In Long Branch Banking Co. v. Howland, 133 N.J. Eq. 315, 32 A.2d 860, there was a foreclosure and a refusal by the court, under the National Rent Act, to oust the occupants, but the occupants were actually tenants of the former owner, not the former owner himself as is true in the present case. It is obvious, we think, that the two relationships are different.Summary of this case from Surratt v. Real Estate Exchange
Decided May 24th, 1943.
1. Where the purchaser of mortgaged premises at a foreclosure sale seeks a writ of assistance to put him in possession, and the tenant claims the protection of the Emergency Control Act of 1942 ( 50 U.S.C. Appen. §§ 901, et seq.) and the regulations issued pursuant to the provisions thereof, the Price Administrator has a right under section 205(d) of that act to intervene in the proceedings in this court.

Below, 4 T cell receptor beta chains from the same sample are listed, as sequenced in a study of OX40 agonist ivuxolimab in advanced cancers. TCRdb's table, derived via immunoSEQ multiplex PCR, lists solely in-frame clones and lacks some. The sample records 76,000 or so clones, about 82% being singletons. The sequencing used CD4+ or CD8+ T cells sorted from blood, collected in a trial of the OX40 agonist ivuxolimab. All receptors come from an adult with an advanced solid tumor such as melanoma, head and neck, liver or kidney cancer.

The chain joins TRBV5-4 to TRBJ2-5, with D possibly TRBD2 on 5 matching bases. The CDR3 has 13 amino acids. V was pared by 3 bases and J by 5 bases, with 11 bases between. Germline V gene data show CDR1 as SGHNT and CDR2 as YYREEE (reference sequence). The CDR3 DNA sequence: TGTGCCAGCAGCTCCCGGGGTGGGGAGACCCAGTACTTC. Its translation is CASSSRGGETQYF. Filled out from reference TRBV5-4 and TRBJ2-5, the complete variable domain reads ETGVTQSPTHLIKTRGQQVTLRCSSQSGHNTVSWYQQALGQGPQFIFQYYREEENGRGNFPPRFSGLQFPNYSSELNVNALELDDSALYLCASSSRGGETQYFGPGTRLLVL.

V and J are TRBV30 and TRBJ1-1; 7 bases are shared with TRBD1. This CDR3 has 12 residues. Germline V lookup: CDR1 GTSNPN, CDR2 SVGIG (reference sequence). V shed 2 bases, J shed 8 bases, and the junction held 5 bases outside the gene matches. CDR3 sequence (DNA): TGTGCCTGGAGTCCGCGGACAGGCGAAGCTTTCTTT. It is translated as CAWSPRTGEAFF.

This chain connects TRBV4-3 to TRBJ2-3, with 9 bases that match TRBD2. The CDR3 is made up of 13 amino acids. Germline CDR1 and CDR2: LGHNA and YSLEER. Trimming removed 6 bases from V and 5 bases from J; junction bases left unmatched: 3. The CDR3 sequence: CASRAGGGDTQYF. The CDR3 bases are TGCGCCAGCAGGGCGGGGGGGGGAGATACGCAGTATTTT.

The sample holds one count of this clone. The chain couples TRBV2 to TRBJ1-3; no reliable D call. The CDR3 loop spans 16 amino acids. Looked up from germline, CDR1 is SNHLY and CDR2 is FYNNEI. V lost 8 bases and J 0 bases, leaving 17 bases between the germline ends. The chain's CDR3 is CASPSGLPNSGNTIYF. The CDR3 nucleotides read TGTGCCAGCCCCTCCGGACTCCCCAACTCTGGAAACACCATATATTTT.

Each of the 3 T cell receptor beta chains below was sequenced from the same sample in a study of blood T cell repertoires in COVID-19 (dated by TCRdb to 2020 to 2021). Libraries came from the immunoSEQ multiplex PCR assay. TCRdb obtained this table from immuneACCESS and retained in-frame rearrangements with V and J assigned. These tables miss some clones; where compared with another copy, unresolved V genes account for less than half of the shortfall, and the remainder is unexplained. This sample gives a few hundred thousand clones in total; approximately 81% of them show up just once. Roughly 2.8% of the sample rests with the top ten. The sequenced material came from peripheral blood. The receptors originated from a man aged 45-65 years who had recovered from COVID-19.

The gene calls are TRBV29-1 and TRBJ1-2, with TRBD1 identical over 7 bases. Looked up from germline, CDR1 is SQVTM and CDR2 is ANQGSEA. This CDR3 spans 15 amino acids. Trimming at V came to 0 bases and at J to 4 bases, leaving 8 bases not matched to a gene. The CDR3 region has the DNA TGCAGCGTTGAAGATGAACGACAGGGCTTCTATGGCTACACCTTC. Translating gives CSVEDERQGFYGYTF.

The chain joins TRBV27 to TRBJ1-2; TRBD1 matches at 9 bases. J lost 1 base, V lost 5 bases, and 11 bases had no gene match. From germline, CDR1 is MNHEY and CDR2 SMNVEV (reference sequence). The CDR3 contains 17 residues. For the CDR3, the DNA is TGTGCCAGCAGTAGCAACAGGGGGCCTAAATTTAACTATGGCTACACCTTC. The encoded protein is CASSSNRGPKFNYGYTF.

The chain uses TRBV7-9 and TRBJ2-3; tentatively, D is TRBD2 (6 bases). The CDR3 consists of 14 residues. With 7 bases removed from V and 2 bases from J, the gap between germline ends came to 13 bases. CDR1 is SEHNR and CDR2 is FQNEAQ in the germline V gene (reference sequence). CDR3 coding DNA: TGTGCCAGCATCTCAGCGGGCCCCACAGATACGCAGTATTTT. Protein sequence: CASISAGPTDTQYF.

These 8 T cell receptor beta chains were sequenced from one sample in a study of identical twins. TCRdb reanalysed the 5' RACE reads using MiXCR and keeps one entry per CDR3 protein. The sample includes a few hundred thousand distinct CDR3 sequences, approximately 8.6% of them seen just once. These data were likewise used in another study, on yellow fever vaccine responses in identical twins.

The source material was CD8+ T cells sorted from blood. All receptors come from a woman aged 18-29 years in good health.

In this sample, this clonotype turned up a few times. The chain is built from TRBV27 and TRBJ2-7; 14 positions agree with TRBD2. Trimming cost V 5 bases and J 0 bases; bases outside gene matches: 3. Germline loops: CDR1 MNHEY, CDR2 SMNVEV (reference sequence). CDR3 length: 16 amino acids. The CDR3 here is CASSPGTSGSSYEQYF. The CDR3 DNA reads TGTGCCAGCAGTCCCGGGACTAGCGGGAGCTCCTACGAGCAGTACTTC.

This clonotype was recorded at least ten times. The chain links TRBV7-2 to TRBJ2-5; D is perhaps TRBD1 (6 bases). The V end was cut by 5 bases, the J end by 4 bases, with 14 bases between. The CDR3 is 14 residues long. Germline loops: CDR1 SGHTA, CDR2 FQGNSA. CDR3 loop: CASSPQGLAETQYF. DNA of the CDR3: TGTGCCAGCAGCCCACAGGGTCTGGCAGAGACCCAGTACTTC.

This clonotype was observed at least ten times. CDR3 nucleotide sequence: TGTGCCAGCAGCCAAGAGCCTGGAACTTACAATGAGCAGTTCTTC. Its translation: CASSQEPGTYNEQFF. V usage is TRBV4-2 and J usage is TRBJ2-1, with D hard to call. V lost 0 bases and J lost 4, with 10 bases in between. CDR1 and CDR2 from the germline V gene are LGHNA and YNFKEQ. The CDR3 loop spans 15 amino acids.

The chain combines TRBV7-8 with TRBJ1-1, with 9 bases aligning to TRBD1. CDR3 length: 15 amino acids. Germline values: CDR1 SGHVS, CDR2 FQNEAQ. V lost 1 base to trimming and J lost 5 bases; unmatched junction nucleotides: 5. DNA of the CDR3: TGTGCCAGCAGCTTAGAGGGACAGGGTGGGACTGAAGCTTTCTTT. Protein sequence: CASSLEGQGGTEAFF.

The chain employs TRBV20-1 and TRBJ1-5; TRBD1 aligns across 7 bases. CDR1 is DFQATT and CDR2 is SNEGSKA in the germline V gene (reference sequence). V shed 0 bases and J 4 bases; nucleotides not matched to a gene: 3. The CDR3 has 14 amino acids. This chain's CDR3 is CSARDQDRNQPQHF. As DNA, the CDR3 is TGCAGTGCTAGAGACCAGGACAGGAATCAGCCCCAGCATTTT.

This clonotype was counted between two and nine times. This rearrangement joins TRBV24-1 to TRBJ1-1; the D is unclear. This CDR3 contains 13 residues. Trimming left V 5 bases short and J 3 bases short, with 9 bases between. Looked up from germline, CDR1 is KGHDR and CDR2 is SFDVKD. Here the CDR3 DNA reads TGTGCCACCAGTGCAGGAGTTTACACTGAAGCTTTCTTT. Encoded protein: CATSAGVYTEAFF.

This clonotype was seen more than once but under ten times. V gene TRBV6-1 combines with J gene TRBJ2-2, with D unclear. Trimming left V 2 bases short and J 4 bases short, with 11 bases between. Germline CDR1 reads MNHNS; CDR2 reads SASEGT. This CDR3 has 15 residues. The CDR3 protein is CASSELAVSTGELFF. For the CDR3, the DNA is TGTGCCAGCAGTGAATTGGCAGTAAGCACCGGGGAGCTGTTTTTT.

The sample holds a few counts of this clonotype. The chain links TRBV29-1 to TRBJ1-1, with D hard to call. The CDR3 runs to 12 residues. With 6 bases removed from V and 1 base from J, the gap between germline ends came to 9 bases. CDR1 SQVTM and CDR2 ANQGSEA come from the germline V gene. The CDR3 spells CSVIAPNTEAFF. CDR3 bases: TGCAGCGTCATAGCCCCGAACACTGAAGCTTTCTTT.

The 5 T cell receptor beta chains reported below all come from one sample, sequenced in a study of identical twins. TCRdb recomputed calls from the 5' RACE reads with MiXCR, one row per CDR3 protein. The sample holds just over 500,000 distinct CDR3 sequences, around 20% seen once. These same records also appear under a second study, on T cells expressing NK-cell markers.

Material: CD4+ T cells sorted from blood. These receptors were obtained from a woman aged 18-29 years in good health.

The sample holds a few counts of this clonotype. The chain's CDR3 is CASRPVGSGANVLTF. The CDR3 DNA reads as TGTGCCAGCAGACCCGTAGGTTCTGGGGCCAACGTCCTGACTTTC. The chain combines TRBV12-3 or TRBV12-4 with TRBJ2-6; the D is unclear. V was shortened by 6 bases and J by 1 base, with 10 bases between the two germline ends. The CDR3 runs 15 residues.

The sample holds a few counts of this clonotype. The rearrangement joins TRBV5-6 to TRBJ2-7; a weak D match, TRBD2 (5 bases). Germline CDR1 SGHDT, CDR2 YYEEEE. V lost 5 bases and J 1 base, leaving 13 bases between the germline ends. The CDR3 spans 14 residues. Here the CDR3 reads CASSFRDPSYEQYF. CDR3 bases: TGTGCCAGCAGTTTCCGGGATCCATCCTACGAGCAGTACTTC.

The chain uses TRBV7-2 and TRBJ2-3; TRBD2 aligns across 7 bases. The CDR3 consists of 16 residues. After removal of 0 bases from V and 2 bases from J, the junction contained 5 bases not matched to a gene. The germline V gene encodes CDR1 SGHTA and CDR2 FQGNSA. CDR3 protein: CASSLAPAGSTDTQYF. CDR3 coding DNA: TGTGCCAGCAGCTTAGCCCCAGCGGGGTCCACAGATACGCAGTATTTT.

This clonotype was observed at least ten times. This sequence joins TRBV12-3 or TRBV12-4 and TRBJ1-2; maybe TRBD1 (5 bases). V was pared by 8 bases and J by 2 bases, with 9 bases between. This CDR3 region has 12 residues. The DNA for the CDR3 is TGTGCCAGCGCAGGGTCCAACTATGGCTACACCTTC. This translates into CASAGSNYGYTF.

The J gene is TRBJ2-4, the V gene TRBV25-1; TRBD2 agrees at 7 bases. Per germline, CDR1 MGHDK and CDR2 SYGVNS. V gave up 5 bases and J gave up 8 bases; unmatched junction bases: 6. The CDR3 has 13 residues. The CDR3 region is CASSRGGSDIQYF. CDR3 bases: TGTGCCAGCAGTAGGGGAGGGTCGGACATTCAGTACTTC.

2. The purchaser's right to possession under state laws, in so far as they are in conflict with the provisions of the Emergency Price Control Act, and the regulations issued pursuant thereto, must give way.
On bill to foreclose. On application for order of possession and writ of assistance. On petition.
Mr. William E. Sandmeyer, for the petitioner Prentiss M. Brown, Price Administrator.
Messrs. Potter Fisher, for the complainant.
Messrs. Giordano, Golden Hurley, for the defendants Lena and Thomas Marinello.